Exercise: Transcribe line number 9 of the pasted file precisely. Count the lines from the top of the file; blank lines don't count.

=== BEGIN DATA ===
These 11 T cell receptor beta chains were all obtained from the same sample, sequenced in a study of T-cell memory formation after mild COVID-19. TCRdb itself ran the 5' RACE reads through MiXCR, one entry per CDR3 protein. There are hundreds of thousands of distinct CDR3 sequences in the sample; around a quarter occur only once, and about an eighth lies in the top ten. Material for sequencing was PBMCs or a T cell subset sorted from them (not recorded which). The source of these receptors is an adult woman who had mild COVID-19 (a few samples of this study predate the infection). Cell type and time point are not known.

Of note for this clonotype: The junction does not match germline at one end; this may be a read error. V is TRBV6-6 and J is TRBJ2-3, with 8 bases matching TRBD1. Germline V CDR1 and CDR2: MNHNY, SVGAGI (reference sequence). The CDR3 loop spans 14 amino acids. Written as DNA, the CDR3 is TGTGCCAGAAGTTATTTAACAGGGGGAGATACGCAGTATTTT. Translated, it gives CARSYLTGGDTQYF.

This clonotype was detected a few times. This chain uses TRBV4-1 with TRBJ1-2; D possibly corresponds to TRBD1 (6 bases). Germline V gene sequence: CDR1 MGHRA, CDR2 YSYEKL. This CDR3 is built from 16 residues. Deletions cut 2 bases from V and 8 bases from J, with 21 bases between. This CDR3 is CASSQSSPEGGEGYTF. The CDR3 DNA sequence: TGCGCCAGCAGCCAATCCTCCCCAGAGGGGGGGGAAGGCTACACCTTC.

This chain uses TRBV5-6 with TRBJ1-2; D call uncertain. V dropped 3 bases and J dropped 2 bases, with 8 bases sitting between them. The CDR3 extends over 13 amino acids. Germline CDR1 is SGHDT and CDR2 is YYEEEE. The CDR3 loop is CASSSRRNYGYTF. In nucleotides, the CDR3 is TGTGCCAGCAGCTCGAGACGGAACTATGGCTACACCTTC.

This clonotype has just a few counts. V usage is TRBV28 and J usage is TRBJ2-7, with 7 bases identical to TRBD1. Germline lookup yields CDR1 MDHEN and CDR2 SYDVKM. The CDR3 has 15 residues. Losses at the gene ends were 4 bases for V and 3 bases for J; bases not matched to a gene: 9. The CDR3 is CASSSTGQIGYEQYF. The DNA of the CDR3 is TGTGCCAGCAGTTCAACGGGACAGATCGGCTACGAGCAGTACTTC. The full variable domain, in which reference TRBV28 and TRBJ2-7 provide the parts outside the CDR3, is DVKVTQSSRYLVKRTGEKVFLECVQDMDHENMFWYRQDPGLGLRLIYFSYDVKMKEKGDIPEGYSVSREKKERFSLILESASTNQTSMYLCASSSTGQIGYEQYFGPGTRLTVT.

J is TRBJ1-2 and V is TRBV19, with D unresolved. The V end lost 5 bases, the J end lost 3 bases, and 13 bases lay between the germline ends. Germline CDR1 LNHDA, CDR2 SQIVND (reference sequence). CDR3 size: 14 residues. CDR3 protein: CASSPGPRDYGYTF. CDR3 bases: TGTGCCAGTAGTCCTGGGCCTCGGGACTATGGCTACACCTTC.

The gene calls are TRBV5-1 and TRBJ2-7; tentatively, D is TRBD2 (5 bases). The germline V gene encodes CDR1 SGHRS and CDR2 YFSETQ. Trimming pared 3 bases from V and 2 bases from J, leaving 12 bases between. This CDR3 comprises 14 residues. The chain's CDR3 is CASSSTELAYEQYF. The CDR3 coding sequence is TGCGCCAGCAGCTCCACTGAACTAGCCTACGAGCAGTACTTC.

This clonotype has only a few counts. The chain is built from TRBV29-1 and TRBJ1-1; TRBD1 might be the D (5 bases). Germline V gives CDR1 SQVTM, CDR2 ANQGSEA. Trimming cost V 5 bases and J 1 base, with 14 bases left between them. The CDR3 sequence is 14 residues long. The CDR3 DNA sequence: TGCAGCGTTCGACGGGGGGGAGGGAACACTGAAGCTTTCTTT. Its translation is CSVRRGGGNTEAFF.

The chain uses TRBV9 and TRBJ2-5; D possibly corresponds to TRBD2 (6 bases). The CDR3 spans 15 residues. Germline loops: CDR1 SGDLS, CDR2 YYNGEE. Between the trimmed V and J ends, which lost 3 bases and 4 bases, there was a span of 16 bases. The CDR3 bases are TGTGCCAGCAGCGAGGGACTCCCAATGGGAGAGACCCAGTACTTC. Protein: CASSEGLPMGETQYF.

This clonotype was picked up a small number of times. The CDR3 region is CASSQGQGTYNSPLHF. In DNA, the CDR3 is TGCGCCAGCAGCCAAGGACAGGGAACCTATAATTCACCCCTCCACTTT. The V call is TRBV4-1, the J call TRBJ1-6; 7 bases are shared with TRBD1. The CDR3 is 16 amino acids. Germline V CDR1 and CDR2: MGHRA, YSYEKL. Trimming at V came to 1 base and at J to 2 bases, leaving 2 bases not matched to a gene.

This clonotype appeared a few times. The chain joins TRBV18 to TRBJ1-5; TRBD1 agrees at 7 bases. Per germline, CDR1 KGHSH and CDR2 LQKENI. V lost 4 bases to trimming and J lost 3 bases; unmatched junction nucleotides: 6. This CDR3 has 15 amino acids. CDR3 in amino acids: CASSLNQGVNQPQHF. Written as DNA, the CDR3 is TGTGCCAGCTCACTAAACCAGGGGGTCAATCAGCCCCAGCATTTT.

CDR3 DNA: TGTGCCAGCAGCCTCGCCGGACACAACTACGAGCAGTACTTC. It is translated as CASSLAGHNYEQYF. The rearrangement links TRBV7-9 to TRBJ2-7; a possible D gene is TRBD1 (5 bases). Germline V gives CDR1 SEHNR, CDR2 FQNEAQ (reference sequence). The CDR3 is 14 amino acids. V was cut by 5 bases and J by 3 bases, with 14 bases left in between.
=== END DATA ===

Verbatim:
The chain uses TRBV9 and TRBJ2-5; D possibly corresponds to TRBD2 (6 bases). The CDR3 spans 15 residues. Germline loops: CDR1 SGDLS, CDR2 YYNGEE. Between the trimmed V and J ends, which lost 3 bases and 4 bases, there was a span of 16 bases. The CDR3 bases are TGTGCCAGCAGCGAGGGACTCCCAATGGGAGAGACCCAGTACTTC. Protein: CASSEGLPMGETQYF.